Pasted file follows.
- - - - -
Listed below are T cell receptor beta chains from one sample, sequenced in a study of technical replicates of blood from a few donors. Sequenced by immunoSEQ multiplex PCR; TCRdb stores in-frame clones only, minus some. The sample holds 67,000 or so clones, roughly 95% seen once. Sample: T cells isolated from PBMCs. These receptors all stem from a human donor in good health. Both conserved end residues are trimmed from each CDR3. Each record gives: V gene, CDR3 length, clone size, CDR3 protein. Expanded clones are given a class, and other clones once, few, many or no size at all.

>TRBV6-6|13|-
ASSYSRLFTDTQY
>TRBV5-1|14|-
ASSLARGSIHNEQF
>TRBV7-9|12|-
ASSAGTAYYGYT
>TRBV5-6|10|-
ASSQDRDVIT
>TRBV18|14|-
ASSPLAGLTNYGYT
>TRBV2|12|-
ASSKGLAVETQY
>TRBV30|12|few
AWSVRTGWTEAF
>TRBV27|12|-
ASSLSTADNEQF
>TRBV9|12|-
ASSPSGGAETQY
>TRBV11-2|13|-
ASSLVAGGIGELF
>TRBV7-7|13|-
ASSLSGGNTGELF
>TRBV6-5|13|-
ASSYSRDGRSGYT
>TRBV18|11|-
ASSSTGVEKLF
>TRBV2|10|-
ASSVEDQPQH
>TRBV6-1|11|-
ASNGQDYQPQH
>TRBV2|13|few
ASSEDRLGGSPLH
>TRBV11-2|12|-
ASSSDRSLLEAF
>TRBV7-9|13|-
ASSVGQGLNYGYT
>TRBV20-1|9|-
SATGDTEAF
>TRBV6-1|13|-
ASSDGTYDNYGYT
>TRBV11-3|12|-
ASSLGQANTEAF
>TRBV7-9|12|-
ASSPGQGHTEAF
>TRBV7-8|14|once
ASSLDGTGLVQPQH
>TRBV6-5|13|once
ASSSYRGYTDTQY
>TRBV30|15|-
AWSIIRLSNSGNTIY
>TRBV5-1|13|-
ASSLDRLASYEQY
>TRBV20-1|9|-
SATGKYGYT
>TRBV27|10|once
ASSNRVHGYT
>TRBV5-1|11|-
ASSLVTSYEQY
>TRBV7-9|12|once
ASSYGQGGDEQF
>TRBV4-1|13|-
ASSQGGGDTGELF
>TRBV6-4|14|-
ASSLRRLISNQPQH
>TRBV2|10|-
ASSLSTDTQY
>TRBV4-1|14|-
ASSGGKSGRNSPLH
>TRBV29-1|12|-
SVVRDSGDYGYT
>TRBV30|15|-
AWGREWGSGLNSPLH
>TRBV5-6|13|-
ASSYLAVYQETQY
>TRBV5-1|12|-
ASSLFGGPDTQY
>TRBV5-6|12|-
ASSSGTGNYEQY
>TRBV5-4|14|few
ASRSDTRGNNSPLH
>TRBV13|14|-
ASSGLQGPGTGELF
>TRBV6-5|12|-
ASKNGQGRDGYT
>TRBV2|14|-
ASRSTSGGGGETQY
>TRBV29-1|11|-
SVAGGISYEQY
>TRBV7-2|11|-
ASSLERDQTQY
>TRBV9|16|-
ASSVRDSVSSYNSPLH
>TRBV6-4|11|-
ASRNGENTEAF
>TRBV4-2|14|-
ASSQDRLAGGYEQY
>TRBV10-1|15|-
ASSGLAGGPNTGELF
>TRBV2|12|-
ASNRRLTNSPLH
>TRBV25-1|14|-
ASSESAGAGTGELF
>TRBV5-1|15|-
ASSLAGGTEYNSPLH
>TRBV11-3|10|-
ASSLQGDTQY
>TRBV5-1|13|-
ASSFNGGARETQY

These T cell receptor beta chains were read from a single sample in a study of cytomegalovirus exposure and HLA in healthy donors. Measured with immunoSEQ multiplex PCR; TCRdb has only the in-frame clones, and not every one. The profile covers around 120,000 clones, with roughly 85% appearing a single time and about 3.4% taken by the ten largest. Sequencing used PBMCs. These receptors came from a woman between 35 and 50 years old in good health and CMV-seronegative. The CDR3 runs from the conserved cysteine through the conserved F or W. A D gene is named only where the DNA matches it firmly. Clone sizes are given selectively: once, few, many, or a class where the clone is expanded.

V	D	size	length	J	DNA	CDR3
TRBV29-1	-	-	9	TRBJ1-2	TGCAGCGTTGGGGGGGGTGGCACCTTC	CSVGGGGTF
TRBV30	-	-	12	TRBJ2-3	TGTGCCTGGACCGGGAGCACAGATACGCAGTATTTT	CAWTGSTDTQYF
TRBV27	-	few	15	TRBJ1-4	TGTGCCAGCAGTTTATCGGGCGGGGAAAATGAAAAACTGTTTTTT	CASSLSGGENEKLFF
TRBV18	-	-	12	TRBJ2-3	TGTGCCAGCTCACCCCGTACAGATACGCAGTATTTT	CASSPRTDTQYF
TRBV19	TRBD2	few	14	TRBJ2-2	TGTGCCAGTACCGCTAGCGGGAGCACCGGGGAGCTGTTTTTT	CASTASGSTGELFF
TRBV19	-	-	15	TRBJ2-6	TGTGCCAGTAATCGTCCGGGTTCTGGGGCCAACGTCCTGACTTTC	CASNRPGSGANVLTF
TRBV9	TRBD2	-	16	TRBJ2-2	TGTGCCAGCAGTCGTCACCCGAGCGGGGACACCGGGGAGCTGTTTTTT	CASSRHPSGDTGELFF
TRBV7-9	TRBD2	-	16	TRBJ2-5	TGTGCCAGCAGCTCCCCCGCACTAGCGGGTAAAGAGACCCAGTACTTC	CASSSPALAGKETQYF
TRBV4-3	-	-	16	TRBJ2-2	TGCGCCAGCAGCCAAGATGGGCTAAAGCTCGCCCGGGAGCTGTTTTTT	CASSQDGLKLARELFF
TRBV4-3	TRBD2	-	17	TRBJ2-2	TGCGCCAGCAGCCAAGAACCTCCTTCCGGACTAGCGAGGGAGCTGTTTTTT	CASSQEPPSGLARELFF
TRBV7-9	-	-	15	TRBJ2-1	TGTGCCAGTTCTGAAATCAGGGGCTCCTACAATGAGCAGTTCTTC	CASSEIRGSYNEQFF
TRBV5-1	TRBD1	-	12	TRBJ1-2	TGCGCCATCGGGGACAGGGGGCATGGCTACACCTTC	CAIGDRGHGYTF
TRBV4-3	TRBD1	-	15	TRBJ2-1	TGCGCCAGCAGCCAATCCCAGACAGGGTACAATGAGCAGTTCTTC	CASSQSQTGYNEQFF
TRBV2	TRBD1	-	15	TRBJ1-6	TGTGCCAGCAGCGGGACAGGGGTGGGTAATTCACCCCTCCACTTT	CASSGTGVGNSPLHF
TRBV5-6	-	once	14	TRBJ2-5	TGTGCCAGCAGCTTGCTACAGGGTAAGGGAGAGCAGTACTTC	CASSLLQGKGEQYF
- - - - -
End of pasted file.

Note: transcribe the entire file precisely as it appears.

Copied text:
Listed below are T cell receptor beta chains from one sample, sequenced in a study of technical replicates of blood from a few donors. Sequenced by immunoSEQ multiplex PCR; TCRdb stores in-frame clones only, minus some. The sample holds 67,000 or so clones, roughly 95% seen once. Sample: T cells isolated from PBMCs. These receptors all stem from a human donor in good health. Both conserved end residues are trimmed from each CDR3. Each record gives: V gene, CDR3 length, clone size, CDR3 protein. Expanded clones are given a class, and other clones once, few, many or no size at all.

>TRBV6-6|13|-
ASSYSRLFTDTQY
>TRBV5-1|14|-
ASSLARGSIHNEQF
>TRBV7-9|12|-
ASSAGTAYYGYT
>TRBV5-6|10|-
ASSQDRDVIT
>TRBV18|14|-
ASSPLAGLTNYGYT
>TRBV2|12|-
ASSKGLAVETQY
>TRBV30|12|few
AWSVRTGWTEAF
>TRBV27|12|-
ASSLSTADNEQF
>TRBV9|12|-
ASSPSGGAETQY
>TRBV11-2|13|-
ASSLVAGGIGELF
>TRBV7-7|13|-
ASSLSGGNTGELF
>TRBV6-5|13|-
ASSYSRDGRSGYT
>TRBV18|11|-
ASSSTGVEKLF
>TRBV2|10|-
ASSVEDQPQH
>TRBV6-1|11|-
ASNGQDYQPQH
>TRBV2|13|few
ASSEDRLGGSPLH
>TRBV11-2|12|-
ASSSDRSLLEAF
>TRBV7-9|13|-
ASSVGQGLNYGYT
>TRBV20-1|9|-
SATGDTEAF
>TRBV6-1|13|-
ASSDGTYDNYGYT
>TRBV11-3|12|-
ASSLGQANTEAF
>TRBV7-9|12|-
ASSPGQGHTEAF
>TRBV7-8|14|once
ASSLDGTGLVQPQH
>TRBV6-5|13|once
ASSSYRGYTDTQY
>TRBV30|15|-
AWSIIRLSNSGNTIY
>TRBV5-1|13|-
ASSLDRLASYEQY
>TRBV20-1|9|-
SATGKYGYT
>TRBV27|10|once
ASSNRVHGYT
>TRBV5-1|11|-
ASSLVTSYEQY
>TRBV7-9|12|once
ASSYGQGGDEQF
>TRBV4-1|13|-
ASSQGGGDTGELF
>TRBV6-4|14|-
ASSLRRLISNQPQH
>TRBV2|10|-
ASSLSTDTQY
>TRBV4-1|14|-
ASSGGKSGRNSPLH
>TRBV29-1|12|-
SVVRDSGDYGYT
>TRBV30|15|-
AWGREWGSGLNSPLH
>TRBV5-6|13|-
ASSYLAVYQETQY
>TRBV5-1|12|-
ASSLFGGPDTQY
>TRBV5-6|12|-
ASSSGTGNYEQY
>TRBV5-4|14|few
ASRSDTRGNNSPLH
>TRBV13|14|-
ASSGLQGPGTGELF
>TRBV6-5|12|-
ASKNGQGRDGYT
>TRBV2|14|-
ASRSTSGGGGETQY
>TRBV29-1|11|-
SVAGGISYEQY
>TRBV7-2|11|-
ASSLERDQTQY
>TRBV9|16|-
ASSVRDSVSSYNSPLH
>TRBV6-4|11|-
ASRNGENTEAF
>TRBV4-2|14|-
ASSQDRLAGGYEQY
>TRBV10-1|15|-
ASSGLAGGPNTGELF
>TRBV2|12|-
ASNRRLTNSPLH
>TRBV25-1|14|-
ASSESAGAGTGELF
>TRBV5-1|15|-
ASSLAGGTEYNSPLH
>TRBV11-3|10|-
ASSLQGDTQY
>TRBV5-1|13|-
ASSFNGGARETQY

These T cell receptor beta chains were read from a single sample in a study of cytomegalovirus exposure and HLA in healthy donors. Measured with immunoSEQ multiplex PCR; TCRdb has only the in-frame clones, and not every one. The profile covers around 120,000 clones, with roughly 85% appearing a single time and about 3.4% taken by the ten largest. Sequencing used PBMCs. These receptors came from a woman between 35 and 50 years old in good health and CMV-seronegative. The CDR3 runs from the conserved cysteine through the conserved F or W. A D gene is named only where the DNA matches it firmly. Clone sizes are given selectively: once, few, many, or a class where the clone is expanded.

V	D	size	length	J	DNA	CDR3
TRBV29-1	-	-	9	TRBJ1-2	TGCAGCGTTGGGGGGGGTGGCACCTTC	CSVGGGGTF
TRBV30	-	-	12	TRBJ2-3	TGTGCCTGGACCGGGAGCACAGATACGCAGTATTTT	CAWTGSTDTQYF
TRBV27	-	few	15	TRBJ1-4	TGTGCCAGCAGTTTATCGGGCGGGGAAAATGAAAAACTGTTTTTT	CASSLSGGENEKLFF
TRBV18	-	-	12	TRBJ2-3	TGTGCCAGCTCACCCCGTACAGATACGCAGTATTTT	CASSPRTDTQYF
TRBV19	TRBD2	few	14	TRBJ2-2	TGTGCCAGTACCGCTAGCGGGAGCACCGGGGAGCTGTTTTTT	CASTASGSTGELFF
TRBV19	-	-	15	TRBJ2-6	TGTGCCAGTAATCGTCCGGGTTCTGGGGCCAACGTCCTGACTTTC	CASNRPGSGANVLTF
TRBV9	TRBD2	-	16	TRBJ2-2	TGTGCCAGCAGTCGTCACCCGAGCGGGGACACCGGGGAGCTGTTTTTT	CASSRHPSGDTGELFF
TRBV7-9	TRBD2	-	16	TRBJ2-5	TGTGCCAGCAGCTCCCCCGCACTAGCGGGTAAAGAGACCCAGTACTTC	CASSSPALAGKETQYF
TRBV4-3	-	-	16	TRBJ2-2	TGCGCCAGCAGCCAAGATGGGCTAAAGCTCGCCCGGGAGCTGTTTTTT	CASSQDGLKLARELFF
TRBV4-3	TRBD2	-	17	TRBJ2-2	TGCGCCAGCAGCCAAGAACCTCCTTCCGGACTAGCGAGGGAGCTGTTTTTT	CASSQEPPSGLARELFF
TRBV7-9	-	-	15	TRBJ2-1	TGTGCCAGTTCTGAAATCAGGGGCTCCTACAATGAGCAGTTCTTC	CASSEIRGSYNEQFF
TRBV5-1	TRBD1	-	12	TRBJ1-2	TGCGCCATCGGGGACAGGGGGCATGGCTACACCTTC	CAIGDRGHGYTF
TRBV4-3	TRBD1	-	15	TRBJ2-1	TGCGCCAGCAGCCAATCCCAGACAGGGTACAATGAGCAGTTCTTC	CASSQSQTGYNEQFF
TRBV2	TRBD1	-	15	TRBJ1-6	TGTGCCAGCAGCGGGACAGGGGTGGGTAATTCACCCCTCCACTTT	CASSGTGVGNSPLHF
TRBV5-6	-	once	14	TRBJ2-5	TGTGCCAGCAGCTTGCTACAGGGTAAGGGAGAGCAGTACTTC	CASSLLQGKGEQYF